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  • Katherine Hollingsworth

MedeA - An Atomistic Simulation Environment for ICME

Monday, May 11, 2015: 4:00 PM

Room 201B (Long Beach Convention and Entertainment Center) Dr. Clive Freeman , Materials Design, Inc., Angel Fire, NM Dr. Erich Wimmer , Materials Design, SARL, Montrouge, France Dr. Paul Saxe , Materials Design, Inc., Angel Fire, NM

At its heart, ICME is based on linking models, data and experiment from different scales to provide an integrated approach to understanding and developing complex materials. At the moment, there are many models that are applicable at various length and time scales, but they are not integrated and an overarching issue concerns the origin of the input parameters required by the models. Over the past fifteen years we have been developing MedeA, an atomistic modeling environment that tackles this problem from the bottom up. The advantage of atomistic modeling is that, at the smallest scale, there is no input other than fundamental physical constants. However, ab initio techniques are limited to simulating no more than a few hundred atoms and for very short times, on the order of nanoseconds. Hence we need to focus on taking the output of these ab initiomodels to larger scales, working upwards to provide the inputs for empirical models, which themselves are in part working downwards to smaller scales.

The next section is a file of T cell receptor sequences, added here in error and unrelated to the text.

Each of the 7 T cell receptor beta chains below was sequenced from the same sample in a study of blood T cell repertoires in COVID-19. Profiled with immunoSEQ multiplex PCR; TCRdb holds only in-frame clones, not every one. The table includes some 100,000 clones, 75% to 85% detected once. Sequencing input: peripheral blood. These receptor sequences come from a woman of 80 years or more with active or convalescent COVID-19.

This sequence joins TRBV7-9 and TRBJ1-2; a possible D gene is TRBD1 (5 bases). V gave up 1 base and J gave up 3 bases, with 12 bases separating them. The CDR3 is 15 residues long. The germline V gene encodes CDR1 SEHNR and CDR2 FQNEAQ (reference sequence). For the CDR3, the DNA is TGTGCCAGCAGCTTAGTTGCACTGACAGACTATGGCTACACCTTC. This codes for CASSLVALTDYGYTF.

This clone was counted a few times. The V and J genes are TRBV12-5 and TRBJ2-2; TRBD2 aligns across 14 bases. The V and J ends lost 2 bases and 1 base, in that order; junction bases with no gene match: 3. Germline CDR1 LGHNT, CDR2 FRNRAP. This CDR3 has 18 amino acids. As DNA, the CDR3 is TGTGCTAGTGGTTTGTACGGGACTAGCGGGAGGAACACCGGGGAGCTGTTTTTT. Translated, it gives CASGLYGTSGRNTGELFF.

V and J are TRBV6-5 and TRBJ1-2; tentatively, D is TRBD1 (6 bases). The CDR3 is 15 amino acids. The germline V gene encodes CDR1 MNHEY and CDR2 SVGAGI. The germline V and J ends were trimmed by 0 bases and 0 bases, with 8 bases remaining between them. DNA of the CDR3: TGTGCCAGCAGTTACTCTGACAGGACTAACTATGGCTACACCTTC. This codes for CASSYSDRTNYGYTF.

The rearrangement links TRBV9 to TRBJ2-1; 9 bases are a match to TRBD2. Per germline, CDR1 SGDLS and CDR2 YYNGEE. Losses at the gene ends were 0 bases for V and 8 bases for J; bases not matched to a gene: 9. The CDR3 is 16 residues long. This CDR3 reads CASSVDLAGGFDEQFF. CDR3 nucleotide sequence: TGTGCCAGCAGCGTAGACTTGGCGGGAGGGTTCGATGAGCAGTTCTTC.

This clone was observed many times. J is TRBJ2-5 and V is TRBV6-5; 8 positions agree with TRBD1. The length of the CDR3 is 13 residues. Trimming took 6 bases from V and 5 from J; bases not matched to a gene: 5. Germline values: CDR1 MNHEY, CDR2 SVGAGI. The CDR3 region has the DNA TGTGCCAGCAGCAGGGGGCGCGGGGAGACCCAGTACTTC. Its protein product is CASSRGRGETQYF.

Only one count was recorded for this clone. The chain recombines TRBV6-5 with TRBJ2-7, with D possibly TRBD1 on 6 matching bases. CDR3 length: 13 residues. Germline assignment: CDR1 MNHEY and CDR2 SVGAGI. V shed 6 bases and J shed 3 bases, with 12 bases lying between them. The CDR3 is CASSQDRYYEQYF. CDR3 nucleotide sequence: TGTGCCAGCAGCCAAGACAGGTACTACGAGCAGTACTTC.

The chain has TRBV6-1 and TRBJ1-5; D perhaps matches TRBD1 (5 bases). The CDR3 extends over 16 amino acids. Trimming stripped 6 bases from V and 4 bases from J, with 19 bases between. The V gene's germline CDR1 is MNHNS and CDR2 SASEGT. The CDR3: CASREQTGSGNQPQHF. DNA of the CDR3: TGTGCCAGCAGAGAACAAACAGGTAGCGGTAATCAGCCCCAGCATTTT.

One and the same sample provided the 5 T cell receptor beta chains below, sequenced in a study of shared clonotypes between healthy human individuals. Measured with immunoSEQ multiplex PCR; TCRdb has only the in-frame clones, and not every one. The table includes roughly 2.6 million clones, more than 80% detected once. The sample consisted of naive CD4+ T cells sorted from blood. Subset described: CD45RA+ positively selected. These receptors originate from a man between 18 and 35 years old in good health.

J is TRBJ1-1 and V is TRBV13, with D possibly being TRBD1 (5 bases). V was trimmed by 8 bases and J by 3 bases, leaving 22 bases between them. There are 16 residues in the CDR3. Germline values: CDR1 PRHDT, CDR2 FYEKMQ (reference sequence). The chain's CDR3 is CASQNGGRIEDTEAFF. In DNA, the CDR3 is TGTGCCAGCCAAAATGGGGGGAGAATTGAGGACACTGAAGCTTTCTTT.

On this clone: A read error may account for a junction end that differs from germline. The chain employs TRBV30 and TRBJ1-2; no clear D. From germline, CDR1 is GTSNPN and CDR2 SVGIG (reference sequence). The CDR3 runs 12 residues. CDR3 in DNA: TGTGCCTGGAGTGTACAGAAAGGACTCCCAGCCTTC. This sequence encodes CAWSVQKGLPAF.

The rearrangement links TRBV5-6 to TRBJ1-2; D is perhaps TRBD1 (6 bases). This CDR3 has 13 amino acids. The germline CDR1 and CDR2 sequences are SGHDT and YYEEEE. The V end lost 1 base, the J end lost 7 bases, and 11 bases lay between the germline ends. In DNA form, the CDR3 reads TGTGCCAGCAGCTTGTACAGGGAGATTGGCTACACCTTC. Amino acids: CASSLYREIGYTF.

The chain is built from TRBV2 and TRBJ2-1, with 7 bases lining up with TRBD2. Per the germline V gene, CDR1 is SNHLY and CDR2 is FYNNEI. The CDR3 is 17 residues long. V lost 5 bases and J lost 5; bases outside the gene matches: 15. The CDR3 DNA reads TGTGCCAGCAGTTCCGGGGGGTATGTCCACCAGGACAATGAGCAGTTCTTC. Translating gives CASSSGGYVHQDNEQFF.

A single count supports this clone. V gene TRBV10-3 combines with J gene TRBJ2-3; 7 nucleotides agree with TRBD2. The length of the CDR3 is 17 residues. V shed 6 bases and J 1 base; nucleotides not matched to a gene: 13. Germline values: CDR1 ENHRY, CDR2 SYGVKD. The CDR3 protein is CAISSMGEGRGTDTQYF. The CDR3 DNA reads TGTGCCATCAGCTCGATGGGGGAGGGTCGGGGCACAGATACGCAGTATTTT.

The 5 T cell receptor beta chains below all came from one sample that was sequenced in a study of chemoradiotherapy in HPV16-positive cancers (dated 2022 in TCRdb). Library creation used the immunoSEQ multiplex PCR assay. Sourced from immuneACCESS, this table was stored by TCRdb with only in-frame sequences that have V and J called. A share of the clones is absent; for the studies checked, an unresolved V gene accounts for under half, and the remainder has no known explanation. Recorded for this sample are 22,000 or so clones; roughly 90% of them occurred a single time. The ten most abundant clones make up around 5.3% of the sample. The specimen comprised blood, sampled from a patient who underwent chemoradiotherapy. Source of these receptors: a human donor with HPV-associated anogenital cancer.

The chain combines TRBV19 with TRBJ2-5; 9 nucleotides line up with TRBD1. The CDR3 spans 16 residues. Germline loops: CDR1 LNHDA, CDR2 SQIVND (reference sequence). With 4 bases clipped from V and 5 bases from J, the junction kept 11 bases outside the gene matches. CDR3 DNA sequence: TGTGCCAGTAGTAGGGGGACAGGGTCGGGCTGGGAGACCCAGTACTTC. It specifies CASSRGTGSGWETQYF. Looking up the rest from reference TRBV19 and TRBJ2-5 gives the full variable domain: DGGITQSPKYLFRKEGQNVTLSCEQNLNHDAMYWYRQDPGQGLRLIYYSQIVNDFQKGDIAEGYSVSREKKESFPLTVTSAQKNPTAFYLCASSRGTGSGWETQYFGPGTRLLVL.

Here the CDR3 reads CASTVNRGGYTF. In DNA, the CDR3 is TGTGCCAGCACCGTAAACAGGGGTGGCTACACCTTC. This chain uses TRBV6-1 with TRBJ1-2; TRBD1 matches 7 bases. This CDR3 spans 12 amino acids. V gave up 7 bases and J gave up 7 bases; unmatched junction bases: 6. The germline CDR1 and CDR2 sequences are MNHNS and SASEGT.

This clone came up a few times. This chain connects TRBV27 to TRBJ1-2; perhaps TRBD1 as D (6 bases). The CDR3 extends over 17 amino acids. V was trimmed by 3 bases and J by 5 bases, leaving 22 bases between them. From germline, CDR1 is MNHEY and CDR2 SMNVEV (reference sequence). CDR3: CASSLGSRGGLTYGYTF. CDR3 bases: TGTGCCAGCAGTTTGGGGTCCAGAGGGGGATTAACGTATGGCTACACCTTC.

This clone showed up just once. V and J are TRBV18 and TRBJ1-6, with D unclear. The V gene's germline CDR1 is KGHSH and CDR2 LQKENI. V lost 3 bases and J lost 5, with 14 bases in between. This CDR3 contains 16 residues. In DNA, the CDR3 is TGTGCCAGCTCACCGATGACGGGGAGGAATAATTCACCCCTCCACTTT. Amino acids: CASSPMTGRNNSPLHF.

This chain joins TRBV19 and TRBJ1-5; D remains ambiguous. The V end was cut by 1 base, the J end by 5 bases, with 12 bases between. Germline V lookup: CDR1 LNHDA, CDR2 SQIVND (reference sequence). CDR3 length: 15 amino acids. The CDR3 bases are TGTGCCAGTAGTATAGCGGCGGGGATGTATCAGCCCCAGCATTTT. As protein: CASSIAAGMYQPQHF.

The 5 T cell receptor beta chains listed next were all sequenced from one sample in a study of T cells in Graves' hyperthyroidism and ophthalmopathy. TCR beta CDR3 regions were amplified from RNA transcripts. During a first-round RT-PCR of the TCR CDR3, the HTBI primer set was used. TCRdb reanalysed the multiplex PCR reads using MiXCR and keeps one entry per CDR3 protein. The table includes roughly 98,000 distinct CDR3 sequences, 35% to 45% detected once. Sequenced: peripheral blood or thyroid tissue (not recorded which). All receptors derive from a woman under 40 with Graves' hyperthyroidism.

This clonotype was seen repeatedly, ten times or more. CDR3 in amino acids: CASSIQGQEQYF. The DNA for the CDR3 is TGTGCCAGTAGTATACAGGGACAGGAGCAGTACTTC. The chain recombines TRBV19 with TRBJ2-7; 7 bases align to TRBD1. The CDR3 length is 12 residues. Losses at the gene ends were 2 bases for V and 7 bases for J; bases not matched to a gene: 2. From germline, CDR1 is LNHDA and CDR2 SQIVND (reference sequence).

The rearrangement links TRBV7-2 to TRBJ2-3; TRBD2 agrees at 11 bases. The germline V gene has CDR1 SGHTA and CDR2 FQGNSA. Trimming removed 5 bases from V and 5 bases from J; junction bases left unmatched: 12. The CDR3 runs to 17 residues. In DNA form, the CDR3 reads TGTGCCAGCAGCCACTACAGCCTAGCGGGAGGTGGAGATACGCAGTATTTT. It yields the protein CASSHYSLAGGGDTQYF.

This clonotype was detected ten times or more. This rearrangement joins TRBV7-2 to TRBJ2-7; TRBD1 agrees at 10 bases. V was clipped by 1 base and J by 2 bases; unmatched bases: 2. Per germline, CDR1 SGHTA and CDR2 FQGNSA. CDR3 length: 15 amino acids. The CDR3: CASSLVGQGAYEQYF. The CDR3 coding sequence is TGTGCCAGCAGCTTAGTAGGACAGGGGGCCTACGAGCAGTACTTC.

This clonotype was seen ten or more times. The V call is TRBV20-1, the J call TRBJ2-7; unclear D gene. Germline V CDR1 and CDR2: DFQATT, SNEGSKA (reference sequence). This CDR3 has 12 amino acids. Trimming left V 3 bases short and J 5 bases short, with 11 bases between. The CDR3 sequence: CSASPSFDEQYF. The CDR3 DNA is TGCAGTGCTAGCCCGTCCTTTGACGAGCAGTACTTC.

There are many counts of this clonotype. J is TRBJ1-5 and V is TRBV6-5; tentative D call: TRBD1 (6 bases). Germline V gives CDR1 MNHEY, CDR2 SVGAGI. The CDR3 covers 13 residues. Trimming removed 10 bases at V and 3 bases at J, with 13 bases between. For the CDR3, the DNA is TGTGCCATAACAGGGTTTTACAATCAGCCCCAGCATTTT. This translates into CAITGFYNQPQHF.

In this talk, we will cover the properties, such as diffusion, elastic constants, and interface energies that can be directly calculated from model systems ab initio, and also recent work on using ab initio data as input to larger models. This includes automatically generating forcefields (potentials) for molecular dynamics, allowing the simulation of hundreds of thousands of atoms, as well as cluster expansion methods to bring the high accuracy and generality of the ab initio calculations to predicting phase diagrams and local ordering in alloys. These methods in turn provide input for CALPHAD methods, yielding an integrated capability based on the smallest of length and time scales, requiring few empirical parameters, and extending to practical and macroscopic scales.

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